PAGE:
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If you're a UK applicant wanting to study full-time starting in September, you must apply via UCAS unless otherwise specified. If you're an international applicant wanting to study full-time, you can choose to apply via UCAS or directly to the University.
If you're applying for part-time study, you should apply directly to the University. If you require a Student visa, please be aware that you will not be able to study as a part-time student at undergraduate level.
If you're applying for a degree starting in January/February, you can apply directly to the University.
The University and Colleges Admissions Service (UCAS) accepts applications for full-time courses starting in September one year before the start of the course.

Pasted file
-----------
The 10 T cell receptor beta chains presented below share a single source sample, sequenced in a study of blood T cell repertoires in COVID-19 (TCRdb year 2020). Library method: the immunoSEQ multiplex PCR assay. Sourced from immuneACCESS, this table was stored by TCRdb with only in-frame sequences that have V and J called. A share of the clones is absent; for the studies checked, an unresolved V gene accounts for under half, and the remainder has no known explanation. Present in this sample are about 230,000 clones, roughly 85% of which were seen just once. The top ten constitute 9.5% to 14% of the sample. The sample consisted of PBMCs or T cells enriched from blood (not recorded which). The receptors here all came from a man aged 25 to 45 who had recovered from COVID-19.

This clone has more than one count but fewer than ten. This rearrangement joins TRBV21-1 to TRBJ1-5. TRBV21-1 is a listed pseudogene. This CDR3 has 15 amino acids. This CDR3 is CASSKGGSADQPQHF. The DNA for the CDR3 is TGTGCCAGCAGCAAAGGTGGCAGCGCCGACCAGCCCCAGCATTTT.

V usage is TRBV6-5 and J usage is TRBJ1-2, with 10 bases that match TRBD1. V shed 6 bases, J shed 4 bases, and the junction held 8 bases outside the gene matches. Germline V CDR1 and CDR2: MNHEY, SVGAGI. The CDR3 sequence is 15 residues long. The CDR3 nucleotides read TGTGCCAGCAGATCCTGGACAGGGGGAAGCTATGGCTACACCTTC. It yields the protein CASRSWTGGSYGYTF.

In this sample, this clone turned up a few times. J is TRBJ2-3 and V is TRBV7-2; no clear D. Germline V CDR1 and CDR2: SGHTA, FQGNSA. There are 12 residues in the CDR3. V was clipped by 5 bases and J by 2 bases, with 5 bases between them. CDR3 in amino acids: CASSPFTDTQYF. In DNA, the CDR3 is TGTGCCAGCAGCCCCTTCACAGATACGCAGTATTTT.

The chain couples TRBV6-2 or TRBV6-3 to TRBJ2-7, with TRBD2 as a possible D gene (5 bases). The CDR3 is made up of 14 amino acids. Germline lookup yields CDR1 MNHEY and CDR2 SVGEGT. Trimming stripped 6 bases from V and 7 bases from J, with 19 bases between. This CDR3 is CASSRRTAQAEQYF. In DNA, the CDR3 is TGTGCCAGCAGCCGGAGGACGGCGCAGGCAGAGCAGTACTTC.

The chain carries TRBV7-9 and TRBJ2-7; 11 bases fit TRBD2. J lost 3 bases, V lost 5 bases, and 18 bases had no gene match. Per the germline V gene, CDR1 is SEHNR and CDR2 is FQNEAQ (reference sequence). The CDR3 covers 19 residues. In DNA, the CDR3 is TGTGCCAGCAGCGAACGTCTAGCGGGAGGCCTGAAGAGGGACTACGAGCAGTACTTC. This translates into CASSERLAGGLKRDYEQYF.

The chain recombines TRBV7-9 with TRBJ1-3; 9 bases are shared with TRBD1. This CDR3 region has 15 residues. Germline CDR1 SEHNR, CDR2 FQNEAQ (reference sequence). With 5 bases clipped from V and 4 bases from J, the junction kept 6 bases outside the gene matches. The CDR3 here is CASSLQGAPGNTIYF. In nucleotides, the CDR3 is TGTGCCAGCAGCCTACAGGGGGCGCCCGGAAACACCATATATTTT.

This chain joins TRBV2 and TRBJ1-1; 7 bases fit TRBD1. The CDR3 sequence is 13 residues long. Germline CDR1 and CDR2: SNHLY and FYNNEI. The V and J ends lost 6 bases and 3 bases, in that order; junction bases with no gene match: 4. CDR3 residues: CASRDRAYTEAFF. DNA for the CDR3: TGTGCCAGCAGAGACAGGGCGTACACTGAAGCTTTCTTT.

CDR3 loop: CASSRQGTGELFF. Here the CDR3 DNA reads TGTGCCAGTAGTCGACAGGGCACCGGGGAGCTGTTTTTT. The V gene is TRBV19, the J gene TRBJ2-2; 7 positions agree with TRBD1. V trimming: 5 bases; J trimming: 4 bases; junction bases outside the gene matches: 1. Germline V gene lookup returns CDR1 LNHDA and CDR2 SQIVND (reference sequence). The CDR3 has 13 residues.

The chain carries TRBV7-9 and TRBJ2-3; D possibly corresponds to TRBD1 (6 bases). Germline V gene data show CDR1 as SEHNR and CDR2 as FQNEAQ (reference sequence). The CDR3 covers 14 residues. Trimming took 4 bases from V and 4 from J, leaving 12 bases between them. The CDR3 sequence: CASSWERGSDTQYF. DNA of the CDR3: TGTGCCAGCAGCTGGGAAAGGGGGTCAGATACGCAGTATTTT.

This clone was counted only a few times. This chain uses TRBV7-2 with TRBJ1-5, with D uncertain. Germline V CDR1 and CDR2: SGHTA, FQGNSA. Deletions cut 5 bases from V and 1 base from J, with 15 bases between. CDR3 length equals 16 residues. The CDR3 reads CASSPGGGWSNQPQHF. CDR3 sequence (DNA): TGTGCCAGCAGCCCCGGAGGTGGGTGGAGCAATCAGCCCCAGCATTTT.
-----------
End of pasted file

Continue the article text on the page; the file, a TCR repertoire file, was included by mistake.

Our UCAS institution code is L68.
Visit UCAS for more details.To find out when teaching for this degree will begin, as well as welcome week and any induction activities, view our academic term dates.
Please select when you would like to start:
The creative technology work by the School of Computing and Digital Media's Class of 2020 is presented in an online showcase.
The prestigious accreditation scheme means the qualifications gained by London Met graduates are recognised by the computing industry for their high quality and rigorous standards.
From Ethiopia to a first class degree in Computer Networking, Messay Shiferaw takes us through his journey
The School of Computing and Digital Media's Summer Show will be held on 6 - 7 June in the world famous Graduate Centre. Events to celebrate the School will take place from 6 - 14 June.
An exciting new Cyber Security Research Centre will launch at London Met with the aim to foster and nurture the University’s strong entrepreneurial culture.
The University hosted an event in honour of International Women’s Day to celebrate the achievements of women and how they can reach their career goals through higher education.